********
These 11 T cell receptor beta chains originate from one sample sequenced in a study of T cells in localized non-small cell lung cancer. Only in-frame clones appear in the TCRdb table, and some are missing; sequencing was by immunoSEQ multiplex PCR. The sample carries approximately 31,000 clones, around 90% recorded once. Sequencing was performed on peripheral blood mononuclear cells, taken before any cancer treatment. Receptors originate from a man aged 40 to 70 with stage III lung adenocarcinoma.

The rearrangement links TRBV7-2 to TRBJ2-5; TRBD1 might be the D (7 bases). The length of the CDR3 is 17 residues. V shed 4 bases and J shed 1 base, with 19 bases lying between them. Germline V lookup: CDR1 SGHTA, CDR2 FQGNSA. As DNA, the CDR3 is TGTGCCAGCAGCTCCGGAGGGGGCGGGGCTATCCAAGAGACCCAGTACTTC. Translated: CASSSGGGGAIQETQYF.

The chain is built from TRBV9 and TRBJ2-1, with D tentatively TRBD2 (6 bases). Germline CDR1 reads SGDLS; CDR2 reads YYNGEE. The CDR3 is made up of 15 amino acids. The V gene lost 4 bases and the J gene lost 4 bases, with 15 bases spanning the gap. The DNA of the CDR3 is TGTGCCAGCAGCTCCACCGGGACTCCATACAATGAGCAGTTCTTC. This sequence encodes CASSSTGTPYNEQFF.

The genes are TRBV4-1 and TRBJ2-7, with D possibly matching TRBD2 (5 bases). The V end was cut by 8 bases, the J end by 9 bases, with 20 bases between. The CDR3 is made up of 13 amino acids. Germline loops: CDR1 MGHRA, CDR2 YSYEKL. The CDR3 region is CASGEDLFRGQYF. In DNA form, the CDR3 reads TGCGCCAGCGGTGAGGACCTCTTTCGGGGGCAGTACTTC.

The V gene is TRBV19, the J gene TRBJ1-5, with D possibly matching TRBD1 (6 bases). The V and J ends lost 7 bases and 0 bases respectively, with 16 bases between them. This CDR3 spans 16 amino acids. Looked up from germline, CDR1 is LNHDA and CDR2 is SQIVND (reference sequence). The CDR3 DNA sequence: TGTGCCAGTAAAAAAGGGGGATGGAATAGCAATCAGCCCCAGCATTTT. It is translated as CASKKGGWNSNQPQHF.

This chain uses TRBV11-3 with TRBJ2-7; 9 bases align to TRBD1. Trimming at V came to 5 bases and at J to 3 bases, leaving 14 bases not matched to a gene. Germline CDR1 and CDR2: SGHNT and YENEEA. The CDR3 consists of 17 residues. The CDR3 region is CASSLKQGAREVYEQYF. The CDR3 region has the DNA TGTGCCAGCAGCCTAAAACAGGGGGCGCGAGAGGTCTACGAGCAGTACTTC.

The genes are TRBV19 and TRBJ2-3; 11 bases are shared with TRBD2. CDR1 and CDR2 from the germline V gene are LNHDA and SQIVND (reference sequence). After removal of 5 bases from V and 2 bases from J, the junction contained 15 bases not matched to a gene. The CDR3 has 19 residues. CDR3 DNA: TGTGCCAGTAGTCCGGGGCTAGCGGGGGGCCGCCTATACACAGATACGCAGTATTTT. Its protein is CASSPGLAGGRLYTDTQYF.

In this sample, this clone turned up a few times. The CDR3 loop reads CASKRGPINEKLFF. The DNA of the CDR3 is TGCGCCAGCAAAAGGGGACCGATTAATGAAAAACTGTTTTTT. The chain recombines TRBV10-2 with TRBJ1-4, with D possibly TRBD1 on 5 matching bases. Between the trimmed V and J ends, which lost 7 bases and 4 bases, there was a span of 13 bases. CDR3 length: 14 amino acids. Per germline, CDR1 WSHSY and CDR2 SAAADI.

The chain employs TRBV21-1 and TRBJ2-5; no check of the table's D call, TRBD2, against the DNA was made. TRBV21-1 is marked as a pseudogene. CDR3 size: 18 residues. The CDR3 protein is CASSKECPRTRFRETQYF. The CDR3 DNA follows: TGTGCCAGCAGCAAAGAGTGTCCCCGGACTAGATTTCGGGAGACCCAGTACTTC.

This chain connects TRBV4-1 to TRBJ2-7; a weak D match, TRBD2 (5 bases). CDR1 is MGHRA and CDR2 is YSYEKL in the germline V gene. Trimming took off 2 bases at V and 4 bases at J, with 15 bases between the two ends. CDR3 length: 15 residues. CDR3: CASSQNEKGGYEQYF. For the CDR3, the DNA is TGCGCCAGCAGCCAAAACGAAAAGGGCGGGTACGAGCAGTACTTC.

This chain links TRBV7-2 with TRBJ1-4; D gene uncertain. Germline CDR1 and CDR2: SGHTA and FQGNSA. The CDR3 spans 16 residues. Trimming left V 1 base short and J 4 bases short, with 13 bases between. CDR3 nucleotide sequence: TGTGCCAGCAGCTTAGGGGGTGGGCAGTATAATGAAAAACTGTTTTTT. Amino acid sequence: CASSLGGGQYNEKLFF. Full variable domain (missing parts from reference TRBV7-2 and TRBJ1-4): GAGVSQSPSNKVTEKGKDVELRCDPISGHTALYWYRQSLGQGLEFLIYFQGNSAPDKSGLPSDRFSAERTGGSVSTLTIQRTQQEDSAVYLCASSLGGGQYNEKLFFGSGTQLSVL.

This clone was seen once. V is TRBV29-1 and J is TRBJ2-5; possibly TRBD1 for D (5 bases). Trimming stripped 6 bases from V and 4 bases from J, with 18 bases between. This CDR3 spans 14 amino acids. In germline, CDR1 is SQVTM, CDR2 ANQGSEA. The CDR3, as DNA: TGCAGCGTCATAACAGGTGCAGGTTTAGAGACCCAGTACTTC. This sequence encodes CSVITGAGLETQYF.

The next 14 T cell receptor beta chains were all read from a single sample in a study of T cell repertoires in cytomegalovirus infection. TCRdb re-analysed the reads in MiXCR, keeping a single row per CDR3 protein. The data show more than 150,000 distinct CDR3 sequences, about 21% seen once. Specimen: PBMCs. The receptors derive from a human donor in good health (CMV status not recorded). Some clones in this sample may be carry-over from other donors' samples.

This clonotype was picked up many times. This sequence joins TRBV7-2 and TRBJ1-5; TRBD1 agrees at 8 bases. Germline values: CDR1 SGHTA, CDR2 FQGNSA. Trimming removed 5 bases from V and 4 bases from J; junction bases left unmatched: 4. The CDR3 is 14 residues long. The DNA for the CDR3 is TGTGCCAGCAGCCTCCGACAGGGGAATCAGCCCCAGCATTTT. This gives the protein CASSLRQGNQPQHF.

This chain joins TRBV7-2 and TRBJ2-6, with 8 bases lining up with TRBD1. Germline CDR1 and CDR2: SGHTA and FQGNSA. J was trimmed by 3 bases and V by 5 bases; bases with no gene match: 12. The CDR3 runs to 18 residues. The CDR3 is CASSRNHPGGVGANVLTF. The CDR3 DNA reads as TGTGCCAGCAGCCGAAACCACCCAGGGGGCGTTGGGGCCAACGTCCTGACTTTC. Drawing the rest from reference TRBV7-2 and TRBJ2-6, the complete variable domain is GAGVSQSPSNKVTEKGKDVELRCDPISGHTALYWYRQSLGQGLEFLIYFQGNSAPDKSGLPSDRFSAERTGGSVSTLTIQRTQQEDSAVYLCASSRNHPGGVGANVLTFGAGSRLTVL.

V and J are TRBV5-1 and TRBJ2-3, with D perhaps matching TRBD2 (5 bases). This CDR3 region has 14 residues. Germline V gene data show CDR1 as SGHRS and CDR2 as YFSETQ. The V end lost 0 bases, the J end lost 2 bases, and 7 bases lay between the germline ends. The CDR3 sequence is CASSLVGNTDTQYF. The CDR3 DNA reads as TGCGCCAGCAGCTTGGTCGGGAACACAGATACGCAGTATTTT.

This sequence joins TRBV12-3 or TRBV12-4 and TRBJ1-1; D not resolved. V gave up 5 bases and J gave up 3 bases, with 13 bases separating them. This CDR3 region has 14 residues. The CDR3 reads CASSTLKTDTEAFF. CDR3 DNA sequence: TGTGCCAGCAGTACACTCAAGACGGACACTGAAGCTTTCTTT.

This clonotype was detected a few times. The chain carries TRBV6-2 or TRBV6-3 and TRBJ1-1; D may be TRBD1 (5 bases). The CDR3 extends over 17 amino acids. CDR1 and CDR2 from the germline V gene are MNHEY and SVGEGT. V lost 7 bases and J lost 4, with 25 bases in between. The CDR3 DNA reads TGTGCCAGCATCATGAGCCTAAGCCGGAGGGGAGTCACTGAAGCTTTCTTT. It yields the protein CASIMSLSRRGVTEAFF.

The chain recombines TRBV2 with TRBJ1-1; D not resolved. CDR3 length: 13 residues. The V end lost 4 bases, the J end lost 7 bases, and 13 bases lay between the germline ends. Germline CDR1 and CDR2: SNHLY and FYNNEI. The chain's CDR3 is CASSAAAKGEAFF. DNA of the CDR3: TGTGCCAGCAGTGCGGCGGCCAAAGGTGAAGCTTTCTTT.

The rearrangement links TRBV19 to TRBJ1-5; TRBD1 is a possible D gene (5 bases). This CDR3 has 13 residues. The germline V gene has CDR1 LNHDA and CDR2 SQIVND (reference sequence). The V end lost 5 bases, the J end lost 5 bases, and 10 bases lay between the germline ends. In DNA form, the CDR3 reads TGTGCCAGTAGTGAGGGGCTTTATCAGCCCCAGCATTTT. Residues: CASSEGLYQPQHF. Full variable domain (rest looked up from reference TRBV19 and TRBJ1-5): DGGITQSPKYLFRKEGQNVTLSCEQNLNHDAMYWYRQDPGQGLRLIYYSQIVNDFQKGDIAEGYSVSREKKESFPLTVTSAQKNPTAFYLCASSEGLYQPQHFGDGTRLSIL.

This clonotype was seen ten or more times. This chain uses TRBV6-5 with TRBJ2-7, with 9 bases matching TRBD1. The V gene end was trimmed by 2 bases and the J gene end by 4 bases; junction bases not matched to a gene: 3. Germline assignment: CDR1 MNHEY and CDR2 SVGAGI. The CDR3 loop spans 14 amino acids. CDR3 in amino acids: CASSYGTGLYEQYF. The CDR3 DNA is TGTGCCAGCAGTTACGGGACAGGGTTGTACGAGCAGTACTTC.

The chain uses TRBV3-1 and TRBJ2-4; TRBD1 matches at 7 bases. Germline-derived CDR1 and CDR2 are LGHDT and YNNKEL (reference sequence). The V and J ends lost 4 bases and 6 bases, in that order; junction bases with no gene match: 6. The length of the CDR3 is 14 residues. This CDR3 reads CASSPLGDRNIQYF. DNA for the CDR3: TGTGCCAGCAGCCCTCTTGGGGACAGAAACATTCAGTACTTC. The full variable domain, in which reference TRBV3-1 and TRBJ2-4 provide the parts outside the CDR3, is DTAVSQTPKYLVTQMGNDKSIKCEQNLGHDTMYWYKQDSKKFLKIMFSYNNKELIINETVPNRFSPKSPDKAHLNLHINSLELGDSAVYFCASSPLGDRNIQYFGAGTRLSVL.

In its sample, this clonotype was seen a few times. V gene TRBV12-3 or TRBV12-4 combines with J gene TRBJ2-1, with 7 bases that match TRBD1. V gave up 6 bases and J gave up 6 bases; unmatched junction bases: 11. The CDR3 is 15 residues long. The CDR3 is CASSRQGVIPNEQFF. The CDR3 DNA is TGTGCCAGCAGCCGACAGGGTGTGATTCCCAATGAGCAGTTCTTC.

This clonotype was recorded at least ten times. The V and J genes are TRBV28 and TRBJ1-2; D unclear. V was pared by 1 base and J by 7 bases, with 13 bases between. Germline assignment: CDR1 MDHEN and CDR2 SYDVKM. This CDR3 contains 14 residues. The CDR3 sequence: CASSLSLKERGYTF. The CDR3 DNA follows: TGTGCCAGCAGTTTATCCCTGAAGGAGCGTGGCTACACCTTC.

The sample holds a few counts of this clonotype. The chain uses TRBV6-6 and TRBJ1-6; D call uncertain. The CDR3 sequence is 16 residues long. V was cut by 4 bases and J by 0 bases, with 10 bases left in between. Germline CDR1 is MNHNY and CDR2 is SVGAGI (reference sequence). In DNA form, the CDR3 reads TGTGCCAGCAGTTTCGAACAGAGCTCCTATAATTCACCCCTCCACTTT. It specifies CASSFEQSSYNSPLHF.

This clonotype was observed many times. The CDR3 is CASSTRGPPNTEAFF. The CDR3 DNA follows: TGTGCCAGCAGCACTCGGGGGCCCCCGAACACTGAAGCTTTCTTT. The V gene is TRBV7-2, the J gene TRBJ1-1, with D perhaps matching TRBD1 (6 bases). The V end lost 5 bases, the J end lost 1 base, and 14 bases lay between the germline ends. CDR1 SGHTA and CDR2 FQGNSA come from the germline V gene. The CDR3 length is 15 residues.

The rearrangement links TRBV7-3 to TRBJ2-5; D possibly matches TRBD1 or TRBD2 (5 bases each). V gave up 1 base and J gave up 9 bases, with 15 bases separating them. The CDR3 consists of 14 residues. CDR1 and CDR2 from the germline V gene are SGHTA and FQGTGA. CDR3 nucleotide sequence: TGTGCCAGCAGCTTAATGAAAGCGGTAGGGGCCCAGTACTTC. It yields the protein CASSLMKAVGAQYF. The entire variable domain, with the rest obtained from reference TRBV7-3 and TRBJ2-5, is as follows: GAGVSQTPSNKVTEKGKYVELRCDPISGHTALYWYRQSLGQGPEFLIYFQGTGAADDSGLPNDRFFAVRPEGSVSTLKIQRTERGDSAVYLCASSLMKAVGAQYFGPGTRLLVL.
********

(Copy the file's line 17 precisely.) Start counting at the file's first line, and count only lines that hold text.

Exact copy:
This sequence joins TRBV12-3 or TRBV12-4 and TRBJ1-1; D not resolved. V gave up 5 bases and J gave up 3 bases, with 13 bases separating them. This CDR3 region has 14 residues. The CDR3 reads CASSTLKTDTEAFF. CDR3 DNA sequence: TGTGCCAGCAGTACACTCAAGACGGACACTGAAGCTTTCTTT.